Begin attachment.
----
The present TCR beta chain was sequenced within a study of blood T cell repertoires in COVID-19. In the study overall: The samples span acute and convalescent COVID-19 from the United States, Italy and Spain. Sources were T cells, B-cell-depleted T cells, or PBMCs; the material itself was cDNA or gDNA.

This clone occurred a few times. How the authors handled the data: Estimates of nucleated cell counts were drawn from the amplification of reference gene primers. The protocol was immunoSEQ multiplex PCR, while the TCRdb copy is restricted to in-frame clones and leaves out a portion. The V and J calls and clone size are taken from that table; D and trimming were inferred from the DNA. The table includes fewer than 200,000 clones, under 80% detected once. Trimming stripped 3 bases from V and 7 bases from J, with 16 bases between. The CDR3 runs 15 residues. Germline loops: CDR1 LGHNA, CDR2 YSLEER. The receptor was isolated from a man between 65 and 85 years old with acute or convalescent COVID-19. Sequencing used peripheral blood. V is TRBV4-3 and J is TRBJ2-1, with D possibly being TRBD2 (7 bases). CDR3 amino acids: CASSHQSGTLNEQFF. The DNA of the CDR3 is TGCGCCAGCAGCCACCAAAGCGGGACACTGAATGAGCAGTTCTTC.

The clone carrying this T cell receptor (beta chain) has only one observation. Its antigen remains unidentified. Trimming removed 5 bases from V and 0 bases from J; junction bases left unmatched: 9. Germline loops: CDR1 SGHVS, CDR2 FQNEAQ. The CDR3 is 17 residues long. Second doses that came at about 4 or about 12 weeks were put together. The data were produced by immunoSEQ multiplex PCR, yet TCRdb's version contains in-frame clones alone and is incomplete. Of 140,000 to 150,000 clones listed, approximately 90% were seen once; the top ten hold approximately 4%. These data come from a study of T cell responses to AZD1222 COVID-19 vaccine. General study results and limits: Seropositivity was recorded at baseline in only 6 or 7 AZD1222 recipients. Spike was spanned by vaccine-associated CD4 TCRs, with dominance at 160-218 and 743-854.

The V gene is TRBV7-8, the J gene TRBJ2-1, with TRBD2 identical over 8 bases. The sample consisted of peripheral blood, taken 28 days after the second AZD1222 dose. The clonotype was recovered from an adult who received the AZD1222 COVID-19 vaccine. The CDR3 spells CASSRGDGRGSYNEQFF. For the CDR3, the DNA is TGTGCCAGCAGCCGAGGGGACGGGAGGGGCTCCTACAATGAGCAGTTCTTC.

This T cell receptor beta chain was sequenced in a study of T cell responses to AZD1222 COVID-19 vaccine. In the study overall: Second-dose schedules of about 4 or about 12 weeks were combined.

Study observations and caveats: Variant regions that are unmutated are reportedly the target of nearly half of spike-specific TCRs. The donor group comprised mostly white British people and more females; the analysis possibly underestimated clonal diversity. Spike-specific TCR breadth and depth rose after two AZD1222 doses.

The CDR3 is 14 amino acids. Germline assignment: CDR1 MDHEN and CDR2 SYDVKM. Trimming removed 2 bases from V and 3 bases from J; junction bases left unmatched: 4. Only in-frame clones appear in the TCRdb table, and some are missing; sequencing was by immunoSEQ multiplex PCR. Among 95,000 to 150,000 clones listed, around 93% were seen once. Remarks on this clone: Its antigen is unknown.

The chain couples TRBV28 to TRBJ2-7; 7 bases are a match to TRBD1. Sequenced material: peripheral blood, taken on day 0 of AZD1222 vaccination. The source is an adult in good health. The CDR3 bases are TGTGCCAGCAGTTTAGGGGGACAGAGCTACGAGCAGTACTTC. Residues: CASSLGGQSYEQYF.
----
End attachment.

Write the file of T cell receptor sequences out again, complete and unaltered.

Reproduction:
The present TCR beta chain was sequenced within a study of blood T cell repertoires in COVID-19. In the study overall: The samples span acute and convalescent COVID-19 from the United States, Italy and Spain. Sources were T cells, B-cell-depleted T cells, or PBMCs; the material itself was cDNA or gDNA.

This clone occurred a few times. How the authors handled the data: Estimates of nucleated cell counts were drawn from the amplification of reference gene primers. The protocol was immunoSEQ multiplex PCR, while the TCRdb copy is restricted to in-frame clones and leaves out a portion. The V and J calls and clone size are taken from that table; D and trimming were inferred from the DNA. The table includes fewer than 200,000 clones, under 80% detected once. Trimming stripped 3 bases from V and 7 bases from J, with 16 bases between. The CDR3 runs 15 residues. Germline loops: CDR1 LGHNA, CDR2 YSLEER. The receptor was isolated from a man between 65 and 85 years old with acute or convalescent COVID-19. Sequencing used peripheral blood. V is TRBV4-3 and J is TRBJ2-1, with D possibly being TRBD2 (7 bases). CDR3 amino acids: CASSHQSGTLNEQFF. The DNA of the CDR3 is TGCGCCAGCAGCCACCAAAGCGGGACACTGAATGAGCAGTTCTTC.

The clone carrying this T cell receptor (beta chain) has only one observation. Its antigen remains unidentified. Trimming removed 5 bases from V and 0 bases from J; junction bases left unmatched: 9. Germline loops: CDR1 SGHVS, CDR2 FQNEAQ. The CDR3 is 17 residues long. Second doses that came at about 4 or about 12 weeks were put together. The data were produced by immunoSEQ multiplex PCR, yet TCRdb's version contains in-frame clones alone and is incomplete. Of 140,000 to 150,000 clones listed, approximately 90% were seen once; the top ten hold approximately 4%. These data come from a study of T cell responses to AZD1222 COVID-19 vaccine. General study results and limits: Seropositivity was recorded at baseline in only 6 or 7 AZD1222 recipients. Spike was spanned by vaccine-associated CD4 TCRs, with dominance at 160-218 and 743-854.

The V gene is TRBV7-8, the J gene TRBJ2-1, with TRBD2 identical over 8 bases. The sample consisted of peripheral blood, taken 28 days after the second AZD1222 dose. The clonotype was recovered from an adult who received the AZD1222 COVID-19 vaccine. The CDR3 spells CASSRGDGRGSYNEQFF. For the CDR3, the DNA is TGTGCCAGCAGCCGAGGGGACGGGAGGGGCTCCTACAATGAGCAGTTCTTC.

This T cell receptor beta chain was sequenced in a study of T cell responses to AZD1222 COVID-19 vaccine. In the study overall: Second-dose schedules of about 4 or about 12 weeks were combined.

Study observations and caveats: Variant regions that are unmutated are reportedly the target of nearly half of spike-specific TCRs. The donor group comprised mostly white British people and more females; the analysis possibly underestimated clonal diversity. Spike-specific TCR breadth and depth rose after two AZD1222 doses.

The CDR3 is 14 amino acids. Germline assignment: CDR1 MDHEN and CDR2 SYDVKM. Trimming removed 2 bases from V and 3 bases from J; junction bases left unmatched: 4. Only in-frame clones appear in the TCRdb table, and some are missing; sequencing was by immunoSEQ multiplex PCR. Among 95,000 to 150,000 clones listed, around 93% were seen once. Remarks on this clone: Its antigen is unknown.

The chain couples TRBV28 to TRBJ2-7; 7 bases are a match to TRBD1. Sequenced material: peripheral blood, taken on day 0 of AZD1222 vaccination. The source is an adult in good health. The CDR3 bases are TGTGCCAGCAGTTTAGGGGGACAGAGCTACGAGCAGTACTTC. Residues: CASSLGGQSYEQYF.